Science News reports on the new information received from the retired Cassini space probe detailing the surface of Saturn’s moon Titan. With this data, scientists have constructed the most complete map of the moon to date.
Among these discoveries, one of the most important is the revelation that many of Titan’s seas and lakes of liquid ethane and methane are actually interconnected through underground and above ground drainage systems, passing the liquids between different sources across the surface of the moon. It also revealed that “groundwater” within the porous surface rocks exists, as well as a true sea level due to the relatively uniform altitude of its three largest seas, Ligeia Mare, Kraken Mare, and Punga Mare.
Additionally, through observation of the moon’s structure, its shape was revealed to be more squashed than previously thought, not actually a true sphere as many assumed. Mountains were also discovered in the southern hemisphere, further filling out the terrain.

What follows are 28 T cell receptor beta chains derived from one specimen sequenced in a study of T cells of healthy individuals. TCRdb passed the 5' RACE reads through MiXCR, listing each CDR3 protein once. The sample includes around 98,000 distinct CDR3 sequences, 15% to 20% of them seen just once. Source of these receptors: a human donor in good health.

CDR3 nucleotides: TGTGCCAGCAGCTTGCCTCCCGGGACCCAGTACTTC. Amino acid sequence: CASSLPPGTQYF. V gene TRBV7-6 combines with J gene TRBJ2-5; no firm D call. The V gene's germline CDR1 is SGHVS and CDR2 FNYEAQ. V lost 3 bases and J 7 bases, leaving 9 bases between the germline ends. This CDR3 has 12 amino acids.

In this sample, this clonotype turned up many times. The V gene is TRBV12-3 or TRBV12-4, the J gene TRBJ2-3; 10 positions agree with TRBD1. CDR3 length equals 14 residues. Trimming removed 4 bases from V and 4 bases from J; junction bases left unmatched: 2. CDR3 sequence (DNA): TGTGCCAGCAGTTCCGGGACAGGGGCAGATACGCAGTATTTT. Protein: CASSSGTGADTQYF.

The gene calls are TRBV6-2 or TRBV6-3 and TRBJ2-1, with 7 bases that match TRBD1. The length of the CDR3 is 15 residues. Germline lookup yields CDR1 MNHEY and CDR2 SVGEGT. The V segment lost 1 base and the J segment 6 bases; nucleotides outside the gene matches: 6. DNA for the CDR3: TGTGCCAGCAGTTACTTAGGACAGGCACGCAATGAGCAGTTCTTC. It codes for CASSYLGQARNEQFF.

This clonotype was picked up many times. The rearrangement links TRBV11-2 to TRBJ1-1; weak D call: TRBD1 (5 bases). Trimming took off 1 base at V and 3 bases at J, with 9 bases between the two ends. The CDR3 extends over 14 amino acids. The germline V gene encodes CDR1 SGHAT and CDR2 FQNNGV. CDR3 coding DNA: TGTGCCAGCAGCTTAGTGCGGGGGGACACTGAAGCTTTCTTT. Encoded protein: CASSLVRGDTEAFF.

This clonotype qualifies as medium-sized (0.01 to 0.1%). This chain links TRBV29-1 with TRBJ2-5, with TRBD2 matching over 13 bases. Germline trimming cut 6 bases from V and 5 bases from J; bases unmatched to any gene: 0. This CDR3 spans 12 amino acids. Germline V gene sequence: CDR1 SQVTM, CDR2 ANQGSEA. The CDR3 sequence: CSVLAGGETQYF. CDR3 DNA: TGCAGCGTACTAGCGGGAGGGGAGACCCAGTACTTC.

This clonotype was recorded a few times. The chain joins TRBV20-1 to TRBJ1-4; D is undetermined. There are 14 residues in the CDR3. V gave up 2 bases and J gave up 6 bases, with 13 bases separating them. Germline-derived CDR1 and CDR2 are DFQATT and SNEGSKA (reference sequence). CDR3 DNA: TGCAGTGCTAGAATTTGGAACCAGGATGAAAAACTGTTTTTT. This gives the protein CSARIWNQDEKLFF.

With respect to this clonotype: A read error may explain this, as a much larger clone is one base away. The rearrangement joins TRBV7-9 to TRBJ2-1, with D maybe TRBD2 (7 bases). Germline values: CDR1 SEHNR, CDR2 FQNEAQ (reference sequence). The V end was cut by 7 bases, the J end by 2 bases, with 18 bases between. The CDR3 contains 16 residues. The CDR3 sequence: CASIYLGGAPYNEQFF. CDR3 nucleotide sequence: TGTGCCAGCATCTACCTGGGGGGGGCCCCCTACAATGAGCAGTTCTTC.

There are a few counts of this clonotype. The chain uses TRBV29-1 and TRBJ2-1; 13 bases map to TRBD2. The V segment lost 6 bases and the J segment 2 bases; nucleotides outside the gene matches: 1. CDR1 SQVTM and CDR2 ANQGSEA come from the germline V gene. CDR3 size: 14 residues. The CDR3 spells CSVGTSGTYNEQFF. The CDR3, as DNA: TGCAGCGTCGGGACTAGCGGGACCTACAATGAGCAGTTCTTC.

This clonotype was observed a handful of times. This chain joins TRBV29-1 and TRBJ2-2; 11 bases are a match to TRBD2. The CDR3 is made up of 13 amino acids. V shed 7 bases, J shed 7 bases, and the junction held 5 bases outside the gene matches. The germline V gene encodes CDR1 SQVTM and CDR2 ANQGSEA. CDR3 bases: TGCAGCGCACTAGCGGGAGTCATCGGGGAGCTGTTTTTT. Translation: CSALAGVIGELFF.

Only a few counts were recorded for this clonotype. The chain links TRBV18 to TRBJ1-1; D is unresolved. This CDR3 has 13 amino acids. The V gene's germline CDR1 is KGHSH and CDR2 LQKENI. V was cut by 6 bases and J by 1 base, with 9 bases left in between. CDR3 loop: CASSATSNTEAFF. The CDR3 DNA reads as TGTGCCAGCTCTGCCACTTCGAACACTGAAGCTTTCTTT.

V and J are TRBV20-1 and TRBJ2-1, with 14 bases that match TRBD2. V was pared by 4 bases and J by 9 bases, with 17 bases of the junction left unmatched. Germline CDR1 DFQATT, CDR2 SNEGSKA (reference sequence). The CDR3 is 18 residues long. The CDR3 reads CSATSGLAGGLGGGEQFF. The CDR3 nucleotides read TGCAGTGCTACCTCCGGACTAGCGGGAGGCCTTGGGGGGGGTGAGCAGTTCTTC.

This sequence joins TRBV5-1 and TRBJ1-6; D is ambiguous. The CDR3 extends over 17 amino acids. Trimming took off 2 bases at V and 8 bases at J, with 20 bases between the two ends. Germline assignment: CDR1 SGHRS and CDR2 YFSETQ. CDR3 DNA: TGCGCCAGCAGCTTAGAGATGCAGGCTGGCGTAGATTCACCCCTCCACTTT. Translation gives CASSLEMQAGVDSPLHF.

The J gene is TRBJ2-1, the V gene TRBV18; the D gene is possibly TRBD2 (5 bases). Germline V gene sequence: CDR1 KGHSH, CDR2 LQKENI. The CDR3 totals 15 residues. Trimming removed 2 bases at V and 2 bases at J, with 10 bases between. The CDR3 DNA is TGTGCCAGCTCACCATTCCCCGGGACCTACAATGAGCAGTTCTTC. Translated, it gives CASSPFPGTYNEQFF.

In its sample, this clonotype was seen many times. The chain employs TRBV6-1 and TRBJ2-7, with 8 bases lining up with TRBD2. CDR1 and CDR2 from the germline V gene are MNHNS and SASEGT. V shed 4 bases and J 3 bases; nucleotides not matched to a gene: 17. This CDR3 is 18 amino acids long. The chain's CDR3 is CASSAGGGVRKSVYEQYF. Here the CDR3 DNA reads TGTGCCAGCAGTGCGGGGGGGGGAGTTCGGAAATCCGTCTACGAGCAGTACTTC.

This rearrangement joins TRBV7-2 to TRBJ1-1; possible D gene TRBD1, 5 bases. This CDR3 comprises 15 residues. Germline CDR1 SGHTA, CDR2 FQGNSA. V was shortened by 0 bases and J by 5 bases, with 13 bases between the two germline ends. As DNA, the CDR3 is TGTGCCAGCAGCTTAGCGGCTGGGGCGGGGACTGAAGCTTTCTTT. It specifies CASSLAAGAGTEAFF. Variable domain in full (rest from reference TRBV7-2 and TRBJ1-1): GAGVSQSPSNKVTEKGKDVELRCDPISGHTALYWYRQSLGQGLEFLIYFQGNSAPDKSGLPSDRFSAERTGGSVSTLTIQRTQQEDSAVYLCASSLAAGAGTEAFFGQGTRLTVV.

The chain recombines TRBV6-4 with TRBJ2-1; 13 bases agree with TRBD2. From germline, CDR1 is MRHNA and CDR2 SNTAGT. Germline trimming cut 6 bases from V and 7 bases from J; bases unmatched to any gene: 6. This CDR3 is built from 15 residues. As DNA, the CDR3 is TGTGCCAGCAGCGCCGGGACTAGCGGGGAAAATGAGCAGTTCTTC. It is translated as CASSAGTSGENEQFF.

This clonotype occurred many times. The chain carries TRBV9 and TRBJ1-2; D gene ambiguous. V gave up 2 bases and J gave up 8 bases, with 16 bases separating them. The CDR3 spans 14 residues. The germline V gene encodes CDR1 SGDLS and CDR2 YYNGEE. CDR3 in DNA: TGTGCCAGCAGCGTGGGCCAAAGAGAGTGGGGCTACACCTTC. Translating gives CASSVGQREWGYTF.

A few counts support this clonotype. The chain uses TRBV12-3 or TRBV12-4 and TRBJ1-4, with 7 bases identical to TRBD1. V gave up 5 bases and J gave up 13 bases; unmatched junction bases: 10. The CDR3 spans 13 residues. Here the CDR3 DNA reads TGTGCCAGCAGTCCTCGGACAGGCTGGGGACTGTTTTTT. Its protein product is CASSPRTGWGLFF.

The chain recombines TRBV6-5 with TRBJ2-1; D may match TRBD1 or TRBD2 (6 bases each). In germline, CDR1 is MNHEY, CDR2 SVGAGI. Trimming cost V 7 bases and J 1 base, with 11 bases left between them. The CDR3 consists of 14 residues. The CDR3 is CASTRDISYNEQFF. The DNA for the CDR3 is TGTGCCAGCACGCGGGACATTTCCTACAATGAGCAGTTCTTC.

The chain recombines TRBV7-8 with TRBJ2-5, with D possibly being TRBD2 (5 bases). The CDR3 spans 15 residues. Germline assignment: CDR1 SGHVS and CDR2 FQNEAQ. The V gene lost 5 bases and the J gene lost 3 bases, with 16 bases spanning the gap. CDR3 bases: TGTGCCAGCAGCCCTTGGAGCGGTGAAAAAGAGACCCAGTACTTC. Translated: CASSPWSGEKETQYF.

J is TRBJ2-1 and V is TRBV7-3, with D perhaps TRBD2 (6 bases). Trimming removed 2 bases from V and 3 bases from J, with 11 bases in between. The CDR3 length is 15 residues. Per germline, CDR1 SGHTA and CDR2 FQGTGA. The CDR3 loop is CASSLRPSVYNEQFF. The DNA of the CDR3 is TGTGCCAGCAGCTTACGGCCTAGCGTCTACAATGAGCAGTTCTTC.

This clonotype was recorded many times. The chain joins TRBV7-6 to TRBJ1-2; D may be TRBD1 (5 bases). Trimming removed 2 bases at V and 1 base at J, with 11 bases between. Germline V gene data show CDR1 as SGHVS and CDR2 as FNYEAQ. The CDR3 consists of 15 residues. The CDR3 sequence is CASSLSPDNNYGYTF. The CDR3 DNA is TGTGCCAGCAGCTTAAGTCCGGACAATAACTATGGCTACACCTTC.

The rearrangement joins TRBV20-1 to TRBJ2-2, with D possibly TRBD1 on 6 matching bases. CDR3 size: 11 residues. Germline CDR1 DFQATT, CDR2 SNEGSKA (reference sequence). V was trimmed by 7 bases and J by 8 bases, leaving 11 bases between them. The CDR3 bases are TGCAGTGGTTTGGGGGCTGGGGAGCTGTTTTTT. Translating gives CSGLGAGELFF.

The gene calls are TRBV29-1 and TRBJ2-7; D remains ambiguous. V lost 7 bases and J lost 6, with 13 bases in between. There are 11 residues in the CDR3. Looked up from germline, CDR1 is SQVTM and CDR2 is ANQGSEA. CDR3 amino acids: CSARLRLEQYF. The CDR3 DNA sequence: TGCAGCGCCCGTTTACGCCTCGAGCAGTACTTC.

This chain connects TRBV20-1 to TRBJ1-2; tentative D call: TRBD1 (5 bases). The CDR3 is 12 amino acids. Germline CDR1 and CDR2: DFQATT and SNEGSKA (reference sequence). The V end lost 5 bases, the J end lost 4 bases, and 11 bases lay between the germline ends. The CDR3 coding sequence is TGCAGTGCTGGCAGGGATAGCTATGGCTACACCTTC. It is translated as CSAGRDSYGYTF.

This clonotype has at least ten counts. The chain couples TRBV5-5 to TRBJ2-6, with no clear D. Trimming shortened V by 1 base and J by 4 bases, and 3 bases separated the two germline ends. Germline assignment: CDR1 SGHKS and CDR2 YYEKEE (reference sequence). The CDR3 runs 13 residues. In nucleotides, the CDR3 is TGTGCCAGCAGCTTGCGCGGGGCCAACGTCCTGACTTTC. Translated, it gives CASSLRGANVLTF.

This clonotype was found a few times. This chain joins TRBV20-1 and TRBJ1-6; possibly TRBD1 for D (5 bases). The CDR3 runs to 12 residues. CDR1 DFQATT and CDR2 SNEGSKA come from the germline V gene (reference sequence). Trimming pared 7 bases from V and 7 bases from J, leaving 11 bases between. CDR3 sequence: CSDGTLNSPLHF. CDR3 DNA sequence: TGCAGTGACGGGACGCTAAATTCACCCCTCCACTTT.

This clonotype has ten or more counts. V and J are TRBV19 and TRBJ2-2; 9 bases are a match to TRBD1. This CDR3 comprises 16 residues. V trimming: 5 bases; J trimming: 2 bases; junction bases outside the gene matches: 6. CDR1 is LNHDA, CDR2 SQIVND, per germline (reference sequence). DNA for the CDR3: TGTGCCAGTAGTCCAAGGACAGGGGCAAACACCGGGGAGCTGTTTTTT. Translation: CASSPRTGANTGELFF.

It was also discovered that, around the northern and southern poles of the moon, several small lakes above sea level also exist. This would indicate that, unlike elsewhere on the planet, these lakes are likely not connected to other bodies of water like the seas. While their true origin remains unknown, some speculate they may actually be sinkholes, indicates by the steep walls, flat bottoms, and the fact several of the lakes are completely empty. This does not, however, explain their extremely uniform shape or the raised lips higher than the surrounding ground.
Using this data, scientists will be able to make many more calculations and inferences about the nature of Titan, from its atmosphere, to its interior makeup, and much more. According to planetary scientist Paul Corlies of Cornell University whose team released the map to the public, dozens of other researchers from across the globe have already contacted them to learn more about the collected data.